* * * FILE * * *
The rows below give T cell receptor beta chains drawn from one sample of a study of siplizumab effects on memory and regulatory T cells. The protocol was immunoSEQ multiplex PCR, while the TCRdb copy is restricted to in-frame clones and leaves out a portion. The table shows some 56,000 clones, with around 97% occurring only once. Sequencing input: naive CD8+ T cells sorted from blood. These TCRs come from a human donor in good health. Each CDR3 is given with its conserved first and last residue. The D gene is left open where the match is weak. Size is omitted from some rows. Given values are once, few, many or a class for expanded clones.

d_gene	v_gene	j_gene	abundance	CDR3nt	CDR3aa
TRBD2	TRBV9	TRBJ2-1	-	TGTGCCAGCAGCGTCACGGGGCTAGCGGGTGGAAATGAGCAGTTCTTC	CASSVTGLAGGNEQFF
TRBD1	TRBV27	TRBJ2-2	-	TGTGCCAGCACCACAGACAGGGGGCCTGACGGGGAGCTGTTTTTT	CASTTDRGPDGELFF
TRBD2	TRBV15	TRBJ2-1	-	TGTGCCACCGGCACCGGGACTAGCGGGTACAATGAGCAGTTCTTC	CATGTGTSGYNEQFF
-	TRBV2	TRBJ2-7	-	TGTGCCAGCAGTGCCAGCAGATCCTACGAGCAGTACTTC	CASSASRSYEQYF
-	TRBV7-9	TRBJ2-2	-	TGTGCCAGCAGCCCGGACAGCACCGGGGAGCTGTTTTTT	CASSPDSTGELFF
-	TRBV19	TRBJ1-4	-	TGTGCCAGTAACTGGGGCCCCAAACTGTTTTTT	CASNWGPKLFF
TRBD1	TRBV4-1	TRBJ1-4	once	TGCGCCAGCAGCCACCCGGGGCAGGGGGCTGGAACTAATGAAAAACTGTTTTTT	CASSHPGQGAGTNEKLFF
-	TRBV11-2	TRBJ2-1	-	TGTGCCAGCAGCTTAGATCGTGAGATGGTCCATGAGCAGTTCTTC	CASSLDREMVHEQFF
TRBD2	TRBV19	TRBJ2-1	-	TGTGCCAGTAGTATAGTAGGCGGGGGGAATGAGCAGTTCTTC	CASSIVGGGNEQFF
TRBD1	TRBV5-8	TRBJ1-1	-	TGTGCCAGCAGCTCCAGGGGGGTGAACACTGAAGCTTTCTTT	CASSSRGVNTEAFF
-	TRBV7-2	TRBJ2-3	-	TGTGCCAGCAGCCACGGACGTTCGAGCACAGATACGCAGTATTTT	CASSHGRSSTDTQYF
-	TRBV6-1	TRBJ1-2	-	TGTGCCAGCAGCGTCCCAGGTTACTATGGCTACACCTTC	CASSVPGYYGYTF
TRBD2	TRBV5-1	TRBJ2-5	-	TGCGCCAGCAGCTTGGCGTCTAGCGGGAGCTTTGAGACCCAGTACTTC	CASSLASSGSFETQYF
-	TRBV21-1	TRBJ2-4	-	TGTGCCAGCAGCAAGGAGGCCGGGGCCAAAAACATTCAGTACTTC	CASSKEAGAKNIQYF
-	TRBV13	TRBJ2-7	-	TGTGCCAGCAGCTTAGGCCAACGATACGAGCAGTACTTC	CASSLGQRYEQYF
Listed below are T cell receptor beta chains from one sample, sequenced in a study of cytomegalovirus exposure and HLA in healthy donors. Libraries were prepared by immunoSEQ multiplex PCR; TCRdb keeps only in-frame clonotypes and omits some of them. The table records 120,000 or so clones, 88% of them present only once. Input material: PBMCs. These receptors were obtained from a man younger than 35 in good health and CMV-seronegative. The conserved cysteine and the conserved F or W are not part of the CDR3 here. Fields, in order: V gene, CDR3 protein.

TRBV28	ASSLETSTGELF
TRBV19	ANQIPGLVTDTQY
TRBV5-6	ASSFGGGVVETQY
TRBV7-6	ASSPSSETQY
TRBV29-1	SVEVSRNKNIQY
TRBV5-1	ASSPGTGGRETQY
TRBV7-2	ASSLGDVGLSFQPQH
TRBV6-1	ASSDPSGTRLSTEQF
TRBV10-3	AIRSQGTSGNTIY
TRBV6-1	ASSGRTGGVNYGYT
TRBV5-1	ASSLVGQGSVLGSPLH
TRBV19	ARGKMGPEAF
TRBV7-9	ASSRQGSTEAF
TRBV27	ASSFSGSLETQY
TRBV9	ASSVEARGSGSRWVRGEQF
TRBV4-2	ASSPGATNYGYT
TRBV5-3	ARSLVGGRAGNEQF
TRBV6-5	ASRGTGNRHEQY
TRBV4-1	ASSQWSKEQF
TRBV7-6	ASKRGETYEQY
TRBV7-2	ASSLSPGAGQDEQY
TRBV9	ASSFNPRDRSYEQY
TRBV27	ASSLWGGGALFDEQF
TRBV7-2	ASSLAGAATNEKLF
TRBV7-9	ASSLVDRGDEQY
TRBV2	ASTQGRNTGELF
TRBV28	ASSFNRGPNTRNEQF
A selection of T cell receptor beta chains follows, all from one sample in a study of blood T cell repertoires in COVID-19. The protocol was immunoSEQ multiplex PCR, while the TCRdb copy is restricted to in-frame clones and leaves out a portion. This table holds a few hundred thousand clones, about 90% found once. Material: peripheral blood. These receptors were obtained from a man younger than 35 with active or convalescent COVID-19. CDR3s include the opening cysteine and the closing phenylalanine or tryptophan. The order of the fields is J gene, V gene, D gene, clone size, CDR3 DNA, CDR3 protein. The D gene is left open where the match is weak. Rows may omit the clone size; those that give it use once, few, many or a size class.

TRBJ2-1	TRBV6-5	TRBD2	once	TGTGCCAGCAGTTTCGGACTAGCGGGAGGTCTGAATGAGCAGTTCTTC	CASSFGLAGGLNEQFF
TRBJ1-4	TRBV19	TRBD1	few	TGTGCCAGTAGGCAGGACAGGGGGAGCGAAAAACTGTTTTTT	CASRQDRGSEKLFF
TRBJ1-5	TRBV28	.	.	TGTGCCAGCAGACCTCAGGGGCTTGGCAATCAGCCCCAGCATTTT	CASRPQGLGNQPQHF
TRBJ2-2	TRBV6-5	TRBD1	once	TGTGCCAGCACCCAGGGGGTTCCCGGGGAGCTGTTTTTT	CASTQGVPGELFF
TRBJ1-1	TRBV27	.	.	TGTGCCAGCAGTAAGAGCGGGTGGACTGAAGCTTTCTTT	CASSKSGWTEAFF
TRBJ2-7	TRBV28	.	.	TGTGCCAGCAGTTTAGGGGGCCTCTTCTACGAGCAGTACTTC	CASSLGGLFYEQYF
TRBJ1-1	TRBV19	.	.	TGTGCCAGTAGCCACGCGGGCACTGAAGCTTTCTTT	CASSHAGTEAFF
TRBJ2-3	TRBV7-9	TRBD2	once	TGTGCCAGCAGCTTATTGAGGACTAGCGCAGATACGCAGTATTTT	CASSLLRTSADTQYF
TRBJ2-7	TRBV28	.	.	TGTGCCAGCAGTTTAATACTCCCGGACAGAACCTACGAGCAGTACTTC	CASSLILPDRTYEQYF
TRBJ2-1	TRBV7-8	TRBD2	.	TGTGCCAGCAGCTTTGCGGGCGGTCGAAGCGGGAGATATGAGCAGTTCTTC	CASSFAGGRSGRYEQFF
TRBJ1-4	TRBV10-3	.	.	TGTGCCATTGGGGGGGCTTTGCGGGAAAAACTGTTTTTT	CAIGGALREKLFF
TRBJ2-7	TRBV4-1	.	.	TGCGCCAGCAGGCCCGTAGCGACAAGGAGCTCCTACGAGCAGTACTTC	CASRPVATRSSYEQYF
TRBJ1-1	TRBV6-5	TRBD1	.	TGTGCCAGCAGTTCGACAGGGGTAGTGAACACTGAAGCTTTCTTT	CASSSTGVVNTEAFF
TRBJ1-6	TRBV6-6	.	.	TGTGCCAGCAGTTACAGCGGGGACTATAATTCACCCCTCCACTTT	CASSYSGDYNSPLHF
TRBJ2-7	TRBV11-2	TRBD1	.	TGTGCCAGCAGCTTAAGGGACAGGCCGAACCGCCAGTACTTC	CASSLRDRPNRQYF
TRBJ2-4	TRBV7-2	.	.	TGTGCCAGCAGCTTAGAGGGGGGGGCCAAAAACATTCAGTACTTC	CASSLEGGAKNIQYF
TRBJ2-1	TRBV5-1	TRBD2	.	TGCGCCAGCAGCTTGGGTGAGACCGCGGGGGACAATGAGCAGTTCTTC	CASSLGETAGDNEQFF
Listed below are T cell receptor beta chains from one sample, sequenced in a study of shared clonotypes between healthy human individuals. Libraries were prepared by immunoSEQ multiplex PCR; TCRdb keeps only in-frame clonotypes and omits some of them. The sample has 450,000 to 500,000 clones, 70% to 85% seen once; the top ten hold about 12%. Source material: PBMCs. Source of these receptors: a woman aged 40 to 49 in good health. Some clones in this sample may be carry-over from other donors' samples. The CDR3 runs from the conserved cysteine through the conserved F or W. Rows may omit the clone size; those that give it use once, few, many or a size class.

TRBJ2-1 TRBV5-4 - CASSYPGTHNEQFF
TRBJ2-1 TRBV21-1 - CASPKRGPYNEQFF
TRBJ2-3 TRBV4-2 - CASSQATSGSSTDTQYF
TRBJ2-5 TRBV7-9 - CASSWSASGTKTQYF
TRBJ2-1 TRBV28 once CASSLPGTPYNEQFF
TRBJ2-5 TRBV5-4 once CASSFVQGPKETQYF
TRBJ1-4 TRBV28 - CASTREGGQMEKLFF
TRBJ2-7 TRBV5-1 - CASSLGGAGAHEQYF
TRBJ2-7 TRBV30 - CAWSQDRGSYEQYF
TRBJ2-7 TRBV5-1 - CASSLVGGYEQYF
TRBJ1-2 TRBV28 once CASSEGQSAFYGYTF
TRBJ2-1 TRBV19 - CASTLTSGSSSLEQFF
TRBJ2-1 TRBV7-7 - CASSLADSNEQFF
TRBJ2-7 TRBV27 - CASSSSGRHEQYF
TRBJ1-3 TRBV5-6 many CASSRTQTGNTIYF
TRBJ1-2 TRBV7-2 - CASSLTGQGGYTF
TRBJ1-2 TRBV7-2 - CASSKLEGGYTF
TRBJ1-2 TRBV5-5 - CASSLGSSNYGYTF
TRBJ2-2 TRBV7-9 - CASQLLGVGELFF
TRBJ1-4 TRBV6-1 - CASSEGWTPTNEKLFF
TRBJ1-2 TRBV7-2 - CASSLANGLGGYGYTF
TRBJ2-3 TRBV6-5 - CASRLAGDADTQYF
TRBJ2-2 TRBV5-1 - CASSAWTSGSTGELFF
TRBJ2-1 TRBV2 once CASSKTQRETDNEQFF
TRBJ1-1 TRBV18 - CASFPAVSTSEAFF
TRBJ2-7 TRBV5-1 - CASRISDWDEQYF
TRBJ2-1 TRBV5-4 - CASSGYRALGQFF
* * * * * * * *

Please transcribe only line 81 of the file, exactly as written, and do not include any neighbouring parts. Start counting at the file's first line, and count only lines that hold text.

TRBJ1-2 TRBV7-2 - CASSKLEGGYTF